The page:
Back in the Late Cretaceous, the USA was divided. Not politically, but by a vast continental sea called the Western Interior Seaway, splitting the continent into two separate landmasses. The western one of these, known as Laramidia, played host to some of the popular dinosaurs like Parasaurolophus, or ‘Elvis’ in Pete Postlethwaite dialect, and the ceratopsian Chasmosaurus. One of the cool things about Laramidia though, is that you had a whopping great amount of these megaherbivorous dinosaurs, or omnomnomosaurs, living together in the same time and place. How could one area contain such a vast number and range of dinosaurs?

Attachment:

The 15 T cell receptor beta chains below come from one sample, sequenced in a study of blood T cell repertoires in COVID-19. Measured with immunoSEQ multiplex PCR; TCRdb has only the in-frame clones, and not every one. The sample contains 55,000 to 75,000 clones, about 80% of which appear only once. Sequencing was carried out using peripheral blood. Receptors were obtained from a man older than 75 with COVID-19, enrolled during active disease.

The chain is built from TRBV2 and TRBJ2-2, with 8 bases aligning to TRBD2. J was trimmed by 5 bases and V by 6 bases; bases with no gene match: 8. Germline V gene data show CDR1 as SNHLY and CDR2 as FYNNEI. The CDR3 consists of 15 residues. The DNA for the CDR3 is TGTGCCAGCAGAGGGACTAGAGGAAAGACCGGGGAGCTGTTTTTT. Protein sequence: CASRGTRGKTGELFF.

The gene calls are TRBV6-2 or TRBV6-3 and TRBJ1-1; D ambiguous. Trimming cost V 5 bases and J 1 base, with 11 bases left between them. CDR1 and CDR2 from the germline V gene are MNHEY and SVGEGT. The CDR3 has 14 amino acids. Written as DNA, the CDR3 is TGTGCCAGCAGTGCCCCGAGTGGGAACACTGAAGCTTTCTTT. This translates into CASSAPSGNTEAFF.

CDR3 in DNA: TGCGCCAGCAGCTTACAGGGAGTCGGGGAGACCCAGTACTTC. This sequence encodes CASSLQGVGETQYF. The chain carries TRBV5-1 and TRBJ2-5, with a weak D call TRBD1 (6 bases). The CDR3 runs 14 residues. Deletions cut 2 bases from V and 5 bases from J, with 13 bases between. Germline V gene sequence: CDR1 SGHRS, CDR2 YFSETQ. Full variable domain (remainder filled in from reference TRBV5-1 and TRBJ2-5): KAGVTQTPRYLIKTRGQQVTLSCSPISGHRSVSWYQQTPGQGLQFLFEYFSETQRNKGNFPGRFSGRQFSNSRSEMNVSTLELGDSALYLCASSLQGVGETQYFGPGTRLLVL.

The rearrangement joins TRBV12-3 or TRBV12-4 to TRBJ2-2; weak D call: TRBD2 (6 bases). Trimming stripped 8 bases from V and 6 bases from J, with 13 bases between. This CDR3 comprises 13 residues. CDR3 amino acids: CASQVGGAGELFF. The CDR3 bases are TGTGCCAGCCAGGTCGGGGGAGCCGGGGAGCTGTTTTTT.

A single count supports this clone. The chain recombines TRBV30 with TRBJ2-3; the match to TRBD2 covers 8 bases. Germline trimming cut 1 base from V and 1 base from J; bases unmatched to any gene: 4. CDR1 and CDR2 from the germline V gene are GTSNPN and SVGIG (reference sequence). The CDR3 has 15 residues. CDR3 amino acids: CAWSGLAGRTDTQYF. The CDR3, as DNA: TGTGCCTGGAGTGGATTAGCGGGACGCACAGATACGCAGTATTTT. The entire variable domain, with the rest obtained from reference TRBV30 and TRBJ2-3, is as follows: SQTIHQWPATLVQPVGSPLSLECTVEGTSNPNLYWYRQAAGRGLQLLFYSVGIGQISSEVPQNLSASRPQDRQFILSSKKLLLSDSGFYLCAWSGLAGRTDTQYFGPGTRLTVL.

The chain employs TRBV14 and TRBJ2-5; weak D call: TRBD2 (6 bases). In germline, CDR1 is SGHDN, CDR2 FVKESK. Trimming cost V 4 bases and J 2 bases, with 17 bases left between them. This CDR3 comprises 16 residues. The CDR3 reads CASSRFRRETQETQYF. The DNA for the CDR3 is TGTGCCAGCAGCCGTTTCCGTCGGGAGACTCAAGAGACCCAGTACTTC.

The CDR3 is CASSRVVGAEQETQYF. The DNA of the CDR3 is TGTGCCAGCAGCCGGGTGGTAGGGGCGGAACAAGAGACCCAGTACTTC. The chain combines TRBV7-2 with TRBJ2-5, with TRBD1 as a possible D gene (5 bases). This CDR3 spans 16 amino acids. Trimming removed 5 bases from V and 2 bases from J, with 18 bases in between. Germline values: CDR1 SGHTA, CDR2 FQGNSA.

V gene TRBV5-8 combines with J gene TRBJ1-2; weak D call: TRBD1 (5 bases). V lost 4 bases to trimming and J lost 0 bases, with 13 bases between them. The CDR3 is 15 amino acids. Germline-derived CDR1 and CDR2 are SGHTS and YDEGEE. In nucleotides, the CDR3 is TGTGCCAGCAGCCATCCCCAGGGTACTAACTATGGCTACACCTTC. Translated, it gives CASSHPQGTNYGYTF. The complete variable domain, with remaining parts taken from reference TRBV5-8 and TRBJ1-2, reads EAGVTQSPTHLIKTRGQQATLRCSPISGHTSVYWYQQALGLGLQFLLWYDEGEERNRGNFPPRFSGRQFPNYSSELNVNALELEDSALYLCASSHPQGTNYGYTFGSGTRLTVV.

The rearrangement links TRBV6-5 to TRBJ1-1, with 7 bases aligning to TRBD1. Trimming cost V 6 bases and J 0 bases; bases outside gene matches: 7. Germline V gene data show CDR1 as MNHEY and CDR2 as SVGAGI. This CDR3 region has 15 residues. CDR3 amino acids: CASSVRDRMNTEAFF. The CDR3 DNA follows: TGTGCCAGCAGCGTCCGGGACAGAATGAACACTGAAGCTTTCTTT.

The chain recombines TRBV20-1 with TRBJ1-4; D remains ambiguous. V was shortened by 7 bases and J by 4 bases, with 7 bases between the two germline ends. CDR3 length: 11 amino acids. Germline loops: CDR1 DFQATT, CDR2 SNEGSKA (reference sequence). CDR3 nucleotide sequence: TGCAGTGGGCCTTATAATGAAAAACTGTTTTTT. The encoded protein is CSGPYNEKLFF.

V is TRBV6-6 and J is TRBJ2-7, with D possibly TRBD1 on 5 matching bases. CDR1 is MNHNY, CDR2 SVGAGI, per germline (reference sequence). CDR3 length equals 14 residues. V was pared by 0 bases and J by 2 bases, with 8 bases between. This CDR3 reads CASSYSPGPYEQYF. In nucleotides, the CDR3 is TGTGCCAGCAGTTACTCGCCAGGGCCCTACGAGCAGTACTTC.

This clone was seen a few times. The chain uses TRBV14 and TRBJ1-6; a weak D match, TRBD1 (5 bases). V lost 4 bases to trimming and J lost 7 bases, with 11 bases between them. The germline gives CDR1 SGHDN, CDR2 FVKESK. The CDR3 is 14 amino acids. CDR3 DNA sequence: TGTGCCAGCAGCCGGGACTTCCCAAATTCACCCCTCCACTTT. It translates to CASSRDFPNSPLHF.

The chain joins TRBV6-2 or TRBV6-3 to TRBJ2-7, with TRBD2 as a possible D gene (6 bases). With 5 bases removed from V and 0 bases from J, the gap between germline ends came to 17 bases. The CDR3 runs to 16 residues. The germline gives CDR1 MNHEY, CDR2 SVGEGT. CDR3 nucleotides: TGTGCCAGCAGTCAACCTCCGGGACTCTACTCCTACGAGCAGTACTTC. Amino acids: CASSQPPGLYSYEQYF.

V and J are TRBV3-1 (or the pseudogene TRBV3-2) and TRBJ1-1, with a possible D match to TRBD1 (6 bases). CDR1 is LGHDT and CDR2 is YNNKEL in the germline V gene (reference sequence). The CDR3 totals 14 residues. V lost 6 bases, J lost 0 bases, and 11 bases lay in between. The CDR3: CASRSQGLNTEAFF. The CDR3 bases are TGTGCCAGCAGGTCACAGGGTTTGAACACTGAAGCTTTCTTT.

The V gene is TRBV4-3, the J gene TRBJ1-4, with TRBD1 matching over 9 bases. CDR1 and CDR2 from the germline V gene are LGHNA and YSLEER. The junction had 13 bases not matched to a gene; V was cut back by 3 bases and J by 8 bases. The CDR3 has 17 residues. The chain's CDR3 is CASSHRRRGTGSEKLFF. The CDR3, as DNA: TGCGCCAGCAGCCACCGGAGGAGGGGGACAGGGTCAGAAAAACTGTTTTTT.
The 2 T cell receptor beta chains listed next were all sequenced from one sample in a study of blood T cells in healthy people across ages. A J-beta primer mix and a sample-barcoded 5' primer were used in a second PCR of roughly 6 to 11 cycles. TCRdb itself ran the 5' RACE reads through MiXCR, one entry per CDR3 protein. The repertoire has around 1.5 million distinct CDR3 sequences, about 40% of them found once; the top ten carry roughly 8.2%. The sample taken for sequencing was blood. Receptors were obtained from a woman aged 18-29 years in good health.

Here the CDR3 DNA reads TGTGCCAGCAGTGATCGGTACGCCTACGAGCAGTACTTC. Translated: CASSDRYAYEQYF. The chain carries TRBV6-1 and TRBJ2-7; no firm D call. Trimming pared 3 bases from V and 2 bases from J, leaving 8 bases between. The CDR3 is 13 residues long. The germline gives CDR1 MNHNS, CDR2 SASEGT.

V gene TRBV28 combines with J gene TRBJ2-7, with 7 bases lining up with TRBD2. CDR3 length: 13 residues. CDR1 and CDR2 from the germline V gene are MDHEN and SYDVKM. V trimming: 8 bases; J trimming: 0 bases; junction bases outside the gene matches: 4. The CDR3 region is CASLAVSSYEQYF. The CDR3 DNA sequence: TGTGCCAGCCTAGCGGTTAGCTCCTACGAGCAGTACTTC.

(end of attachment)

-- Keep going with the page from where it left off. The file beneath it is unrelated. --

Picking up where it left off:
What comes to mind when you think of dinosaur interaction? Large carnivores chomping on unsuspecting little ornithopods? Ceratopsians jousting for their next mate? Large hadrosaurs tenderly mothering their cute newborns? There are many possible images of community-level dinosaur interactions, and there is a host of evidence out there that take dinosaurs beyond the bones and breathe new life into how they lived.